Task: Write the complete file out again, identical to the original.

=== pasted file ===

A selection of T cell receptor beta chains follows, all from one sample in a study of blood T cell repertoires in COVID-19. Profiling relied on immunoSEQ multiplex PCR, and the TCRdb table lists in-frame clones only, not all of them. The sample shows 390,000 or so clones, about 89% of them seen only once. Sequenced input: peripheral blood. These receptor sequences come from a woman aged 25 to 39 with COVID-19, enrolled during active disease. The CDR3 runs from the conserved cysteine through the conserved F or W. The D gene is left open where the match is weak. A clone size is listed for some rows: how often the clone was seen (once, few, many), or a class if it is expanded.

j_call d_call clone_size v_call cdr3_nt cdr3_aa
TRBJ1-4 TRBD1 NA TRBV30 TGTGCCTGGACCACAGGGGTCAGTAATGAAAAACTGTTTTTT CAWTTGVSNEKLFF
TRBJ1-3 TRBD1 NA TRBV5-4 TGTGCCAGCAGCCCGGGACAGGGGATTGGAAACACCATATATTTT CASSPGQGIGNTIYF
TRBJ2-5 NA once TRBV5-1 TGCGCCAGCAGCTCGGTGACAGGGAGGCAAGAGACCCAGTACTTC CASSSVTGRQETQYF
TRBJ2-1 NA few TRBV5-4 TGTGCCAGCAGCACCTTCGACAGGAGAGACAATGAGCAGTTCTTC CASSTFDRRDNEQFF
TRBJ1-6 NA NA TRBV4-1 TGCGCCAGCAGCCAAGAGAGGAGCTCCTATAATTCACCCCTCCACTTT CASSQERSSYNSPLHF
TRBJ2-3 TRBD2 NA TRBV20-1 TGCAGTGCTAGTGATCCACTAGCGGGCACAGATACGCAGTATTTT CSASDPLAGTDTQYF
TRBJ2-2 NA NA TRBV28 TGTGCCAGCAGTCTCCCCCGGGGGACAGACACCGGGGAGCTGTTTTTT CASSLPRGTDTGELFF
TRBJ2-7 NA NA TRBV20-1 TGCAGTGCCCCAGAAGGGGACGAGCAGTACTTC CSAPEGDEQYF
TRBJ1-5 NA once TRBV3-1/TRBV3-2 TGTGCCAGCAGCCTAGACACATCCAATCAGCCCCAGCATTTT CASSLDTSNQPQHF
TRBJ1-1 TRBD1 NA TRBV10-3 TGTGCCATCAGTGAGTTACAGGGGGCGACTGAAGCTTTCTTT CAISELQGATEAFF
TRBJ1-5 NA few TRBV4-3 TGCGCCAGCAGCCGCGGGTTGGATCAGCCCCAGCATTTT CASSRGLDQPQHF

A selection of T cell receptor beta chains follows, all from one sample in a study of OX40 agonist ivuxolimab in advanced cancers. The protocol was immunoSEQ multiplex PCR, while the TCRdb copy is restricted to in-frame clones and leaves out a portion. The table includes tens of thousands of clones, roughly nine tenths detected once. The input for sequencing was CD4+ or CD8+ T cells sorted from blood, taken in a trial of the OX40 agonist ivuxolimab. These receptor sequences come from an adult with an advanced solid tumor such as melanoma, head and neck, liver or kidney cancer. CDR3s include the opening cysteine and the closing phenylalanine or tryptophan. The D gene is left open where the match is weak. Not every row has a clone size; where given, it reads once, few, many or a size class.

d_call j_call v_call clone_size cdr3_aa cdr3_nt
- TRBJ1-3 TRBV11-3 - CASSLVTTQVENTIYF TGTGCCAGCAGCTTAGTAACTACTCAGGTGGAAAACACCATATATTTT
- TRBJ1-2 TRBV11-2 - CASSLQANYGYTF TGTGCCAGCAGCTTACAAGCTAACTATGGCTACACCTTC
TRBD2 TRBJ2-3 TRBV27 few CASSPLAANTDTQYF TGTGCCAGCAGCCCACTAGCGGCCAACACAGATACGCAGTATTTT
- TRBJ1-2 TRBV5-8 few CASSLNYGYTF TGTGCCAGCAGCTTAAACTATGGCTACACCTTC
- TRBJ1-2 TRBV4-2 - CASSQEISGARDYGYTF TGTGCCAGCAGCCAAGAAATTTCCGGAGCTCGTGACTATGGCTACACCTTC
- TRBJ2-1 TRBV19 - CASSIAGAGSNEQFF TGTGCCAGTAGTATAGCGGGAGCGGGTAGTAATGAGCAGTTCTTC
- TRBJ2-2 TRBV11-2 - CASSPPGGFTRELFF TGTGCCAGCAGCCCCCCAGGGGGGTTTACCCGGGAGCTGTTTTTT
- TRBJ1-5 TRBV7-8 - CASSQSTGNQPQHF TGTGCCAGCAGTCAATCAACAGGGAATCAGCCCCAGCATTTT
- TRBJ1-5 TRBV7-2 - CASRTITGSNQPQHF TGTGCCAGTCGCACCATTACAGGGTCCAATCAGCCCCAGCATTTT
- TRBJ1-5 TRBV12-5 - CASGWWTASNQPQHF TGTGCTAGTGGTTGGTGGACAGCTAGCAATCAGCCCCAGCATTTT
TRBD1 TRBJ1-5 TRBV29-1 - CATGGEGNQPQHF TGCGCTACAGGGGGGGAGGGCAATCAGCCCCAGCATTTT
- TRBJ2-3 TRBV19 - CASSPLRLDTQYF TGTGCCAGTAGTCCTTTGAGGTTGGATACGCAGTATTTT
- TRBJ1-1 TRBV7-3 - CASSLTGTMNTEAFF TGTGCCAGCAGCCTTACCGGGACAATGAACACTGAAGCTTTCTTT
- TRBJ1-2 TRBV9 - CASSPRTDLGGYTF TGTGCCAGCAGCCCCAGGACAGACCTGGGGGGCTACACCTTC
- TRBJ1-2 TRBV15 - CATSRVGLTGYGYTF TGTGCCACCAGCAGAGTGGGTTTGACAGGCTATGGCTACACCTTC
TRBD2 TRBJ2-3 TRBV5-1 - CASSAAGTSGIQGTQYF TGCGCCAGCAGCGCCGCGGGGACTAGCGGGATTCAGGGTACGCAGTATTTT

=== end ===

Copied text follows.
A selection of T cell receptor beta chains follows, all from one sample in a study of blood T cell repertoires in COVID-19. Profiling relied on immunoSEQ multiplex PCR, and the TCRdb table lists in-frame clones only, not all of them. The sample shows 390,000 or so clones, about 89% of them seen only once. Sequenced input: peripheral blood. These receptor sequences come from a woman aged 25 to 39 with COVID-19, enrolled during active disease. The CDR3 runs from the conserved cysteine through the conserved F or W. The D gene is left open where the match is weak. A clone size is listed for some rows: how often the clone was seen (once, few, many), or a class if it is expanded.

j_call d_call clone_size v_call cdr3_nt cdr3_aa
TRBJ1-4 TRBD1 NA TRBV30 TGTGCCTGGACCACAGGGGTCAGTAATGAAAAACTGTTTTTT CAWTTGVSNEKLFF
TRBJ1-3 TRBD1 NA TRBV5-4 TGTGCCAGCAGCCCGGGACAGGGGATTGGAAACACCATATATTTT CASSPGQGIGNTIYF
TRBJ2-5 NA once TRBV5-1 TGCGCCAGCAGCTCGGTGACAGGGAGGCAAGAGACCCAGTACTTC CASSSVTGRQETQYF
TRBJ2-1 NA few TRBV5-4 TGTGCCAGCAGCACCTTCGACAGGAGAGACAATGAGCAGTTCTTC CASSTFDRRDNEQFF
TRBJ1-6 NA NA TRBV4-1 TGCGCCAGCAGCCAAGAGAGGAGCTCCTATAATTCACCCCTCCACTTT CASSQERSSYNSPLHF
TRBJ2-3 TRBD2 NA TRBV20-1 TGCAGTGCTAGTGATCCACTAGCGGGCACAGATACGCAGTATTTT CSASDPLAGTDTQYF
TRBJ2-2 NA NA TRBV28 TGTGCCAGCAGTCTCCCCCGGGGGACAGACACCGGGGAGCTGTTTTTT CASSLPRGTDTGELFF
TRBJ2-7 NA NA TRBV20-1 TGCAGTGCCCCAGAAGGGGACGAGCAGTACTTC CSAPEGDEQYF
TRBJ1-5 NA once TRBV3-1/TRBV3-2 TGTGCCAGCAGCCTAGACACATCCAATCAGCCCCAGCATTTT CASSLDTSNQPQHF
TRBJ1-1 TRBD1 NA TRBV10-3 TGTGCCATCAGTGAGTTACAGGGGGCGACTGAAGCTTTCTTT CAISELQGATEAFF
TRBJ1-5 NA few TRBV4-3 TGCGCCAGCAGCCGCGGGTTGGATCAGCCCCAGCATTTT CASSRGLDQPQHF

A selection of T cell receptor beta chains follows, all from one sample in a study of OX40 agonist ivuxolimab in advanced cancers. The protocol was immunoSEQ multiplex PCR, while the TCRdb copy is restricted to in-frame clones and leaves out a portion. The table includes tens of thousands of clones, roughly nine tenths detected once. The input for sequencing was CD4+ or CD8+ T cells sorted from blood, taken in a trial of the OX40 agonist ivuxolimab. These receptor sequences come from an adult with an advanced solid tumor such as melanoma, head and neck, liver or kidney cancer. CDR3s include the opening cysteine and the closing phenylalanine or tryptophan. The D gene is left open where the match is weak. Not every row has a clone size; where given, it reads once, few, many or a size class.

d_call j_call v_call clone_size cdr3_aa cdr3_nt
- TRBJ1-3 TRBV11-3 - CASSLVTTQVENTIYF TGTGCCAGCAGCTTAGTAACTACTCAGGTGGAAAACACCATATATTTT
- TRBJ1-2 TRBV11-2 - CASSLQANYGYTF TGTGCCAGCAGCTTACAAGCTAACTATGGCTACACCTTC
TRBD2 TRBJ2-3 TRBV27 few CASSPLAANTDTQYF TGTGCCAGCAGCCCACTAGCGGCCAACACAGATACGCAGTATTTT
- TRBJ1-2 TRBV5-8 few CASSLNYGYTF TGTGCCAGCAGCTTAAACTATGGCTACACCTTC
- TRBJ1-2 TRBV4-2 - CASSQEISGARDYGYTF TGTGCCAGCAGCCAAGAAATTTCCGGAGCTCGTGACTATGGCTACACCTTC
- TRBJ2-1 TRBV19 - CASSIAGAGSNEQFF TGTGCCAGTAGTATAGCGGGAGCGGGTAGTAATGAGCAGTTCTTC
- TRBJ2-2 TRBV11-2 - CASSPPGGFTRELFF TGTGCCAGCAGCCCCCCAGGGGGGTTTACCCGGGAGCTGTTTTTT
- TRBJ1-5 TRBV7-8 - CASSQSTGNQPQHF TGTGCCAGCAGTCAATCAACAGGGAATCAGCCCCAGCATTTT
- TRBJ1-5 TRBV7-2 - CASRTITGSNQPQHF TGTGCCAGTCGCACCATTACAGGGTCCAATCAGCCCCAGCATTTT
- TRBJ1-5 TRBV12-5 - CASGWWTASNQPQHF TGTGCTAGTGGTTGGTGGACAGCTAGCAATCAGCCCCAGCATTTT
TRBD1 TRBJ1-5 TRBV29-1 - CATGGEGNQPQHF TGCGCTACAGGGGGGGAGGGCAATCAGCCCCAGCATTTT
- TRBJ2-3 TRBV19 - CASSPLRLDTQYF TGTGCCAGTAGTCCTTTGAGGTTGGATACGCAGTATTTT
- TRBJ1-1 TRBV7-3 - CASSLTGTMNTEAFF TGTGCCAGCAGCCTTACCGGGACAATGAACACTGAAGCTTTCTTT
- TRBJ1-2 TRBV9 - CASSPRTDLGGYTF TGTGCCAGCAGCCCCAGGACAGACCTGGGGGGCTACACCTTC
- TRBJ1-2 TRBV15 - CATSRVGLTGYGYTF TGTGCCACCAGCAGAGTGGGTTTGACAGGCTATGGCTACACCTTC
TRBD2 TRBJ2-3 TRBV5-1 - CASSAAGTSGIQGTQYF TGCGCCAGCAGCGCCGCGGGGACTAGCGGGATTCAGGGTACGCAGTATTTT